Features

He who hesitates is saved

"He who hesitates is saved" Continued...

Issue: "Northern light," Sept. 20, 2008

Today, with greater concern for the invasion of privacy and awareness of potential lawsuits, few newspapers print causes of death. Almost all omit gory details. But a more fundamental change has occurred also: When secular publications cover suicide, those who do it receive a form of honor. I still have in my files a story concerning the 1983 suicide of Kent Green, age 16. The Louisville Courier-Journal's Sunday magazine put his smiling picture on its front cover, with the caption, "Star athlete, solid student, popular leader. . . ."

The story inside quoted Green's suicide note-"I just didn't have a future"-and noted simply that "one night he put a rifle to his head and pulled the trigger." The writer, instead of showing brains and blood all over the floor, emphasized how much his parents, friends, and teachers admired him. The story's final sentence showed how Kent Green's mother "still keeps the door to Kent's room closed, and for the most part she stays out. But sometimes, when she's home during the day, she will open the door and just look in."

The romanticized story had a tragic aftermath. Terry Ray Cahill, a friend and classmate of Green, read the article five times, said "it wouldn't be a bad way to die," and shot himself fatally in the head, just as Kent Green had. The local school superintendent noted the next day, "I'm very concerned about the fact-whether it's irony or whatever-that this kind of tragedy falls right on the footsteps of this Courier-Journal article."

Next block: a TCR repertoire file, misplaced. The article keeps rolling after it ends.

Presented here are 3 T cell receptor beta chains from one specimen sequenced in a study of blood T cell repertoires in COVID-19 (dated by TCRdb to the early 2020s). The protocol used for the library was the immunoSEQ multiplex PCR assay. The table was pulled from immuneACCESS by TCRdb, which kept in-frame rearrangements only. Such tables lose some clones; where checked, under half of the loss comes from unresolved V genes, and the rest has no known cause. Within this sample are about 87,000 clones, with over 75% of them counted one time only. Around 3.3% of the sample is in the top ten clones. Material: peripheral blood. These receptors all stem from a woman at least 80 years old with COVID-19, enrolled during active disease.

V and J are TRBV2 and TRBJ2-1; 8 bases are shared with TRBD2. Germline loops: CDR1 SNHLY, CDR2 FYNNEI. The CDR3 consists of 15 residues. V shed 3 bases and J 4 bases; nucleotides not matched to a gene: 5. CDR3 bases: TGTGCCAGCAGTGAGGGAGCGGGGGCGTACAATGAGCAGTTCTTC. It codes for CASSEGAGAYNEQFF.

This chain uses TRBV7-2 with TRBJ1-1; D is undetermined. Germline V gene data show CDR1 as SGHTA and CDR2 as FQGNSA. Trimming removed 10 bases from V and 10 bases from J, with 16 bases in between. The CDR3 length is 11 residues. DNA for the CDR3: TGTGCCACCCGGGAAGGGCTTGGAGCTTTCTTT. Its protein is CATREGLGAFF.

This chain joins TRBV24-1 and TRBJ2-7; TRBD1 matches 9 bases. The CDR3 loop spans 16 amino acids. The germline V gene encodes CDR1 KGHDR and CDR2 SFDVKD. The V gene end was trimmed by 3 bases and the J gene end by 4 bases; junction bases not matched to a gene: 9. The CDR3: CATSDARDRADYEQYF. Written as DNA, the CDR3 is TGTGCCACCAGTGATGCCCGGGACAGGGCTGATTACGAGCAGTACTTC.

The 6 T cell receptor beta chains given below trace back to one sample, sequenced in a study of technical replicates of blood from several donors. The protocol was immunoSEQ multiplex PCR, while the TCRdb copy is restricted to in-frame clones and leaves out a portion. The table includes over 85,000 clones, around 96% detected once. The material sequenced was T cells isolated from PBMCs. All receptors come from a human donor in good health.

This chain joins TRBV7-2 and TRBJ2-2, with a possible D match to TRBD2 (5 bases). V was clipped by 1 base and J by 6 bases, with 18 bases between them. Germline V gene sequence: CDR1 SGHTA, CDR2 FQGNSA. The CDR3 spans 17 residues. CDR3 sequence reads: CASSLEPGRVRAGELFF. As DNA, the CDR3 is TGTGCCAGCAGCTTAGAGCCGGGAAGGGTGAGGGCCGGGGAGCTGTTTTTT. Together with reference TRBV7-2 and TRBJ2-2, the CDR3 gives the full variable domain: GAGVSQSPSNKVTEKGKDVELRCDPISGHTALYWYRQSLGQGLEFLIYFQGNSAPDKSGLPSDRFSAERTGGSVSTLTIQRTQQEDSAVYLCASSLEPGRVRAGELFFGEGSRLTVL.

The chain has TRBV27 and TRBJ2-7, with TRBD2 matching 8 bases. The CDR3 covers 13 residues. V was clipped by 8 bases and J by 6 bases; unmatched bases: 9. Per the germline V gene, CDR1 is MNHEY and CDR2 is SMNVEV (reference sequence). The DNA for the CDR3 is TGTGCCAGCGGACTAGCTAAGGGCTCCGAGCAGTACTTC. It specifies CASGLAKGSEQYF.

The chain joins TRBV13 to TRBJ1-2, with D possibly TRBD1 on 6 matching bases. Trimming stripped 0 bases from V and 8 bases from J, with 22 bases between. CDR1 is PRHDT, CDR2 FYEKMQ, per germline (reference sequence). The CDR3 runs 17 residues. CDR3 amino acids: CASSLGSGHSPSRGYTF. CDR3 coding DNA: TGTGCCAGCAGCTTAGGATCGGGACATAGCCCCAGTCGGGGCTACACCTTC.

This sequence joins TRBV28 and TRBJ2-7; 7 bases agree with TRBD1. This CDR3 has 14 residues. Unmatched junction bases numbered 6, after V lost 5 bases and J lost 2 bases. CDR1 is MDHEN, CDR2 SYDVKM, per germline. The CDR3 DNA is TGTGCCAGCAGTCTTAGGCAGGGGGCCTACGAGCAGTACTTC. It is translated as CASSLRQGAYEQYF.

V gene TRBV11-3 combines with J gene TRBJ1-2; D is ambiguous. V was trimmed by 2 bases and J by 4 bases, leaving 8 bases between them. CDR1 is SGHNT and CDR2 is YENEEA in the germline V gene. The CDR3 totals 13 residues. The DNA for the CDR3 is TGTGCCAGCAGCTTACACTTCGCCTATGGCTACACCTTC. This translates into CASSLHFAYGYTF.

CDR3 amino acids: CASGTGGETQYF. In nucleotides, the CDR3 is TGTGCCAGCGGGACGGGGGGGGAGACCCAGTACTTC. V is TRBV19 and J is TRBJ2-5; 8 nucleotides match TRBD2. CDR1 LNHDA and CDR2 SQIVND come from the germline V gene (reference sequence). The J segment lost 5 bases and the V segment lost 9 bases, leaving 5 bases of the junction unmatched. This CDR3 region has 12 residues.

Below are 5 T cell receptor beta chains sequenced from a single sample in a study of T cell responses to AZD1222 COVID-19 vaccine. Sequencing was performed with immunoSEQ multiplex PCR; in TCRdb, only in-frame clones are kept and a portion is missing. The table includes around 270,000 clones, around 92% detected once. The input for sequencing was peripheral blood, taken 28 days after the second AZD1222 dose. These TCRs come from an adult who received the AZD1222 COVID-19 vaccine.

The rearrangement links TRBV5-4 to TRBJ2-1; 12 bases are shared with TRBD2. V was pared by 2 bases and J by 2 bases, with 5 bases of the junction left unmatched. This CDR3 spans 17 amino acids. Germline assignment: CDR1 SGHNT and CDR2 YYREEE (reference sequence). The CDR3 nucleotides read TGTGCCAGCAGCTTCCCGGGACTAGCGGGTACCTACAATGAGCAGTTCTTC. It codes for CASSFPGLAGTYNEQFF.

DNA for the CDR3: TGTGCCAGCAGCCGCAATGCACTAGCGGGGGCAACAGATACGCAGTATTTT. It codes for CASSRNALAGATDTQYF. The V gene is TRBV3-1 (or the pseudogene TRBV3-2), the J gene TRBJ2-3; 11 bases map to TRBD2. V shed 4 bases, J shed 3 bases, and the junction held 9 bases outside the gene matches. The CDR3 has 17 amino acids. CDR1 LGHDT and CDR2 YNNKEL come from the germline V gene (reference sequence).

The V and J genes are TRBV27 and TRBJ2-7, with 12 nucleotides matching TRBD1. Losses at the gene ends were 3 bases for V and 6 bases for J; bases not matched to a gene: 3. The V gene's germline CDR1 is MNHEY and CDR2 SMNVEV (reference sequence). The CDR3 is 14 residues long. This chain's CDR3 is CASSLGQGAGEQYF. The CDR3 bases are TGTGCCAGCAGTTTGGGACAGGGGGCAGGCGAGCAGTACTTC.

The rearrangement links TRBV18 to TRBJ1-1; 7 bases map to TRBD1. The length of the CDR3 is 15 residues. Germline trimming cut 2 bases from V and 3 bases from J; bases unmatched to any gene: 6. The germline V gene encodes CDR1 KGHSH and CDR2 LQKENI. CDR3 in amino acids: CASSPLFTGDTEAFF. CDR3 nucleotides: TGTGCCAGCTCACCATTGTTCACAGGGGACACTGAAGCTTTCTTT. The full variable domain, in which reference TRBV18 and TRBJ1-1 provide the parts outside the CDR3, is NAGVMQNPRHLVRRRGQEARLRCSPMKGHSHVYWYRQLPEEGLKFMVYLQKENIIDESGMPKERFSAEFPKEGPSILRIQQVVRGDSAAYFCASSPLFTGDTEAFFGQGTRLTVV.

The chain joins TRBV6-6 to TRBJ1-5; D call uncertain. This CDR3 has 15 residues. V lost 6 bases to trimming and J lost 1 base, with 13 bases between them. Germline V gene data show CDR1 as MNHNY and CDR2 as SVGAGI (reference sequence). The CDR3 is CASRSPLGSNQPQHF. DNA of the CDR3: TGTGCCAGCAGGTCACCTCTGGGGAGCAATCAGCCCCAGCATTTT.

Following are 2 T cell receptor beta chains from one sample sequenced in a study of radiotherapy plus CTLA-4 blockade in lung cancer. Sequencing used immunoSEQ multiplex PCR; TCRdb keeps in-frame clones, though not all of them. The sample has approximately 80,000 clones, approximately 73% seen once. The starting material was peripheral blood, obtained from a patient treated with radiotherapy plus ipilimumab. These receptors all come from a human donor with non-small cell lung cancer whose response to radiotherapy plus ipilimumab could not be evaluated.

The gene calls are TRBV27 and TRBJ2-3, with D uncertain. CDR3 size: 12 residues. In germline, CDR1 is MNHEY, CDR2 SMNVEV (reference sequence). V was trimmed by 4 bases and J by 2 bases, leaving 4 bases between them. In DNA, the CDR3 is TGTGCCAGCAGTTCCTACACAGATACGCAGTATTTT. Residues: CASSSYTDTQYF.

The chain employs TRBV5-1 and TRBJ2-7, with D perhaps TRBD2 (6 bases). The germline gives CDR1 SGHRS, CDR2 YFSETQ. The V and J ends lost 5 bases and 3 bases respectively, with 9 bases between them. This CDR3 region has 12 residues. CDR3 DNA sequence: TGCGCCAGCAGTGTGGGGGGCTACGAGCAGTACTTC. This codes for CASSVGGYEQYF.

No one can reasonably state that the Courier-Journal printing of the article caused the Cahill suicide. But I remember this story because the editor later told me that he repented of printing the romanticized account. He said he had spent "a long time" discussing with staff members whether to print the story and what to include in it, only to follow the regular contemporary format: bloodlessness and sympathy.

Is typical coverage helpful? If bridge barriers and other slow-down devices can cut the number of suicides, would accurate and honest media coverage help as well? Fyodor Dostoevsky had his character Kirilov explain that people who might otherwise commit suicide do not kill themselves for two reasons: fear of pain, and fear of the next world. What happens if newspapers do not report pain and do not discuss the religious questions involved in suicide? Might journalistic compassion for those contemplating suicide actually require tough coverage of those who have?

Marvin Olasky
Marvin Olasky

Marvin is editor in chief of WORLD News Group and the author of more than 20 books, including The Tragedy of American Compassion. Follow Marvin on Twitter @MarvinOlasky.

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